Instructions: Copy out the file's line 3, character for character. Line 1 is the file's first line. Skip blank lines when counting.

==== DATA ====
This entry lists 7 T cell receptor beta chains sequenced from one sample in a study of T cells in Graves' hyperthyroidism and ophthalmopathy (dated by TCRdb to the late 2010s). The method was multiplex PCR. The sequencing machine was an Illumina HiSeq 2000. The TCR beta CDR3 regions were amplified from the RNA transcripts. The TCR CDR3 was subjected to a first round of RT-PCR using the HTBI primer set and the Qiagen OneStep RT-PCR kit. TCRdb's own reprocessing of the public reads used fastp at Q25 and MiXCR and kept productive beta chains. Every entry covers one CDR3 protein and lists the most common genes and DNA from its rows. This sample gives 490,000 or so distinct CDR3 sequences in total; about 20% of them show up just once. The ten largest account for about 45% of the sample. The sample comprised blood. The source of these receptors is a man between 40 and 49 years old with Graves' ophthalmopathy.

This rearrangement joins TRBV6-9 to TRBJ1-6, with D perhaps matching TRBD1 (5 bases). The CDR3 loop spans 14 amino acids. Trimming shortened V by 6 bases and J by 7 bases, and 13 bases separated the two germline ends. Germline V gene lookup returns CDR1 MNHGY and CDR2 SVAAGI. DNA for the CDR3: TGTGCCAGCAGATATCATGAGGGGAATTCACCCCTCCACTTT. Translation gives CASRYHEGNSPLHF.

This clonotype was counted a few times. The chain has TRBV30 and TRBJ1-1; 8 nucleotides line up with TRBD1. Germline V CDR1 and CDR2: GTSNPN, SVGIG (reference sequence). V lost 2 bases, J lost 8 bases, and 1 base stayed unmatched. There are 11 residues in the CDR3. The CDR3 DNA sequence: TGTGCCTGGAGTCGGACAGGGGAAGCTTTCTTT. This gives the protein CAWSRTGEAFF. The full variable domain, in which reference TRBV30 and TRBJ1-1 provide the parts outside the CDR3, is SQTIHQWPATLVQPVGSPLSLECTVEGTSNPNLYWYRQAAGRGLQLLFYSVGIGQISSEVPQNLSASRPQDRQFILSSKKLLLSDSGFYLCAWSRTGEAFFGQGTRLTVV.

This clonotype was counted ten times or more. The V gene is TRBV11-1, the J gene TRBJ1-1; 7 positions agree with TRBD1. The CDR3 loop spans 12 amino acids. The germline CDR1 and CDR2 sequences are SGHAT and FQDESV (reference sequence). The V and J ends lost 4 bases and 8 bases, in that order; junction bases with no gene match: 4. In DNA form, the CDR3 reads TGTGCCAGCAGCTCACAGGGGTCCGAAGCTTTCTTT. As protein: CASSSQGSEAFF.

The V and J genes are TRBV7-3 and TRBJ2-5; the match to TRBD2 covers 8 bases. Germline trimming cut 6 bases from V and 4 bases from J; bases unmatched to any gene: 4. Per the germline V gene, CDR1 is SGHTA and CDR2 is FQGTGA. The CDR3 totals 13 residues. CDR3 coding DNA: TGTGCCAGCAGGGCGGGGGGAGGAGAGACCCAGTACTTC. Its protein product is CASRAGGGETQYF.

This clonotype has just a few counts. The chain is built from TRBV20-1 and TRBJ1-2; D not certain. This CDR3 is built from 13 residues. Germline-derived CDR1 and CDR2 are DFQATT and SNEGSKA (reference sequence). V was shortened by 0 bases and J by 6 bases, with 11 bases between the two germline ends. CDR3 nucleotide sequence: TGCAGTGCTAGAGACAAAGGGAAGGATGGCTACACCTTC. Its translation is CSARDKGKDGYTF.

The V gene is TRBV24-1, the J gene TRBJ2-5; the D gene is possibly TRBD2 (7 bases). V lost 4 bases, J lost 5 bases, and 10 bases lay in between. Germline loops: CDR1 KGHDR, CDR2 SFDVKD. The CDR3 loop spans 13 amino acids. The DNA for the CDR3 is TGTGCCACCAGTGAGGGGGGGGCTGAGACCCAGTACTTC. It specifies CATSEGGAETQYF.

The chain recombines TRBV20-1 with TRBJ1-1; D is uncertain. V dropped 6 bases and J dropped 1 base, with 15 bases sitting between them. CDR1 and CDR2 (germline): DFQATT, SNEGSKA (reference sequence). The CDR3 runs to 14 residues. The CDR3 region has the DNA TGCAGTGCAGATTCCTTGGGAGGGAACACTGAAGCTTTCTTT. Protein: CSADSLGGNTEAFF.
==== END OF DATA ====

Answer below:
This clonotype was counted a few times. The chain has TRBV30 and TRBJ1-1; 8 nucleotides line up with TRBD1. Germline V CDR1 and CDR2: GTSNPN, SVGIG (reference sequence). V lost 2 bases, J lost 8 bases, and 1 base stayed unmatched. There are 11 residues in the CDR3. The CDR3 DNA sequence: TGTGCCTGGAGTCGGACAGGGGAAGCTTTCTTT. This gives the protein CAWSRTGEAFF. The full variable domain, in which reference TRBV30 and TRBJ1-1 provide the parts outside the CDR3, is SQTIHQWPATLVQPVGSPLSLECTVEGTSNPNLYWYRQAAGRGLQLLFYSVGIGQISSEVPQNLSASRPQDRQFILSSKKLLLSDSGFYLCAWSRTGEAFFGQGTRLTVV.